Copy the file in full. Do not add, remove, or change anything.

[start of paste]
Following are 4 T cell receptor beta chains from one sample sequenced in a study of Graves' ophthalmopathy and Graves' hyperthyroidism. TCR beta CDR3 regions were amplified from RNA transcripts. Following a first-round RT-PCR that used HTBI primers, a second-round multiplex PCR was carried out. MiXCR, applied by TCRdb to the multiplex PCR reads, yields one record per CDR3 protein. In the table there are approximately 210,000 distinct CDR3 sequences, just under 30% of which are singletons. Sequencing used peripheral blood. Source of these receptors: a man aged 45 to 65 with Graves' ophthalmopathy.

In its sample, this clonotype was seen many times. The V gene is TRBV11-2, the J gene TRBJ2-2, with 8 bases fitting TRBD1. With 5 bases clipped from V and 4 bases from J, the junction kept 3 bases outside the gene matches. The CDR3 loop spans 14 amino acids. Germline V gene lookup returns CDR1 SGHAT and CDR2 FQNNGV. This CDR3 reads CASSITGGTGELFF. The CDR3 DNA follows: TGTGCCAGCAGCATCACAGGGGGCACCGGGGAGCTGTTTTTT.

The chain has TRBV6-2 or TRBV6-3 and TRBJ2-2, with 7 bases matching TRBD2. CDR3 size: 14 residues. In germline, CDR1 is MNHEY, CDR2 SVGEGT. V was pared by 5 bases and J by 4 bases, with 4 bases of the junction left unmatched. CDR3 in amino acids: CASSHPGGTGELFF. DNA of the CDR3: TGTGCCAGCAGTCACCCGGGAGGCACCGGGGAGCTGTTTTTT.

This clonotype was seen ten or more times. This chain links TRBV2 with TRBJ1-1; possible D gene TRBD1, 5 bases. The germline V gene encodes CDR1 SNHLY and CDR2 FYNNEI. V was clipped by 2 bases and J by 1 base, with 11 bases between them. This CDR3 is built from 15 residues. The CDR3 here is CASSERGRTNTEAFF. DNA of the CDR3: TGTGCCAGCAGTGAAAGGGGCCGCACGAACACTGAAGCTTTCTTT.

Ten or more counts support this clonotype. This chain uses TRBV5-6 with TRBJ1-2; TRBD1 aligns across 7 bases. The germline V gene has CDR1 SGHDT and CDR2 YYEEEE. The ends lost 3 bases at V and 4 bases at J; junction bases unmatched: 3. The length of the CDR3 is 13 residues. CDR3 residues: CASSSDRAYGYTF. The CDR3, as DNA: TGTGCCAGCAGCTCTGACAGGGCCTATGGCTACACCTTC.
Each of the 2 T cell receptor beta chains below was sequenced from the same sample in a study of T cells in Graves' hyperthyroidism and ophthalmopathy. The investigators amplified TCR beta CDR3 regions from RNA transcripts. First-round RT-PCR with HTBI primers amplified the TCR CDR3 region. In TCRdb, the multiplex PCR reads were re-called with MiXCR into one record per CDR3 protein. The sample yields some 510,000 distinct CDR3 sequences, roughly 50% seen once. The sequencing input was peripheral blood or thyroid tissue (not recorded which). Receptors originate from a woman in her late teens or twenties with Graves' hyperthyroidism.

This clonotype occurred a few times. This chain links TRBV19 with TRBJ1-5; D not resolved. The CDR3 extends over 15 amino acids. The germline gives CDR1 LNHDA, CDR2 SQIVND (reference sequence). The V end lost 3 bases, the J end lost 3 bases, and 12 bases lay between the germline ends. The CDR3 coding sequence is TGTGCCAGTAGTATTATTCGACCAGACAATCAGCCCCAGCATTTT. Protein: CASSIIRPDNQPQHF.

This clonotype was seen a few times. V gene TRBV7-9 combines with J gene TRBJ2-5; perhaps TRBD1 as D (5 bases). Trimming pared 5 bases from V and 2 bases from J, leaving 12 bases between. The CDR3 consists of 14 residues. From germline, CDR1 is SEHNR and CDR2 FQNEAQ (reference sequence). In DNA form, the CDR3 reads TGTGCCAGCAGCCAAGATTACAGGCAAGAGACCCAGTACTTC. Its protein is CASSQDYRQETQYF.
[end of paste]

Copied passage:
Following are 4 T cell receptor beta chains from one sample sequenced in a study of Graves' ophthalmopathy and Graves' hyperthyroidism. TCR beta CDR3 regions were amplified from RNA transcripts. Following a first-round RT-PCR that used HTBI primers, a second-round multiplex PCR was carried out. MiXCR, applied by TCRdb to the multiplex PCR reads, yields one record per CDR3 protein. In the table there are approximately 210,000 distinct CDR3 sequences, just under 30% of which are singletons. Sequencing used peripheral blood. Source of these receptors: a man aged 45 to 65 with Graves' ophthalmopathy.

In its sample, this clonotype was seen many times. The V gene is TRBV11-2, the J gene TRBJ2-2, with 8 bases fitting TRBD1. With 5 bases clipped from V and 4 bases from J, the junction kept 3 bases outside the gene matches. The CDR3 loop spans 14 amino acids. Germline V gene lookup returns CDR1 SGHAT and CDR2 FQNNGV. This CDR3 reads CASSITGGTGELFF. The CDR3 DNA follows: TGTGCCAGCAGCATCACAGGGGGCACCGGGGAGCTGTTTTTT.

The chain has TRBV6-2 or TRBV6-3 and TRBJ2-2, with 7 bases matching TRBD2. CDR3 size: 14 residues. In germline, CDR1 is MNHEY, CDR2 SVGEGT. V was pared by 5 bases and J by 4 bases, with 4 bases of the junction left unmatched. CDR3 in amino acids: CASSHPGGTGELFF. DNA of the CDR3: TGTGCCAGCAGTCACCCGGGAGGCACCGGGGAGCTGTTTTTT.

This clonotype was seen ten or more times. This chain links TRBV2 with TRBJ1-1; possible D gene TRBD1, 5 bases. The germline V gene encodes CDR1 SNHLY and CDR2 FYNNEI. V was clipped by 2 bases and J by 1 base, with 11 bases between them. This CDR3 is built from 15 residues. The CDR3 here is CASSERGRTNTEAFF. DNA of the CDR3: TGTGCCAGCAGTGAAAGGGGCCGCACGAACACTGAAGCTTTCTTT.

Ten or more counts support this clonotype. This chain uses TRBV5-6 with TRBJ1-2; TRBD1 aligns across 7 bases. The germline V gene has CDR1 SGHDT and CDR2 YYEEEE. The ends lost 3 bases at V and 4 bases at J; junction bases unmatched: 3. The length of the CDR3 is 13 residues. CDR3 residues: CASSSDRAYGYTF. The CDR3, as DNA: TGTGCCAGCAGCTCTGACAGGGCCTATGGCTACACCTTC.
Each of the 2 T cell receptor beta chains below was sequenced from the same sample in a study of T cells in Graves' hyperthyroidism and ophthalmopathy. The investigators amplified TCR beta CDR3 regions from RNA transcripts. First-round RT-PCR with HTBI primers amplified the TCR CDR3 region. In TCRdb, the multiplex PCR reads were re-called with MiXCR into one record per CDR3 protein. The sample yields some 510,000 distinct CDR3 sequences, roughly 50% seen once. The sequencing input was peripheral blood or thyroid tissue (not recorded which). Receptors originate from a woman in her late teens or twenties with Graves' hyperthyroidism.

This clonotype occurred a few times. This chain links TRBV19 with TRBJ1-5; D not resolved. The CDR3 extends over 15 amino acids. The germline gives CDR1 LNHDA, CDR2 SQIVND (reference sequence). The V end lost 3 bases, the J end lost 3 bases, and 12 bases lay between the germline ends. The CDR3 coding sequence is TGTGCCAGTAGTATTATTCGACCAGACAATCAGCCCCAGCATTTT. Protein: CASSIIRPDNQPQHF.

This clonotype was seen a few times. V gene TRBV7-9 combines with J gene TRBJ2-5; perhaps TRBD1 as D (5 bases). Trimming pared 5 bases from V and 2 bases from J, leaving 12 bases between. The CDR3 consists of 14 residues. From germline, CDR1 is SEHNR and CDR2 FQNEAQ (reference sequence). In DNA form, the CDR3 reads TGTGCCAGCAGCCAAGATTACAGGCAAGAGACCCAGTACTTC. Its protein is CASSQDYRQETQYF.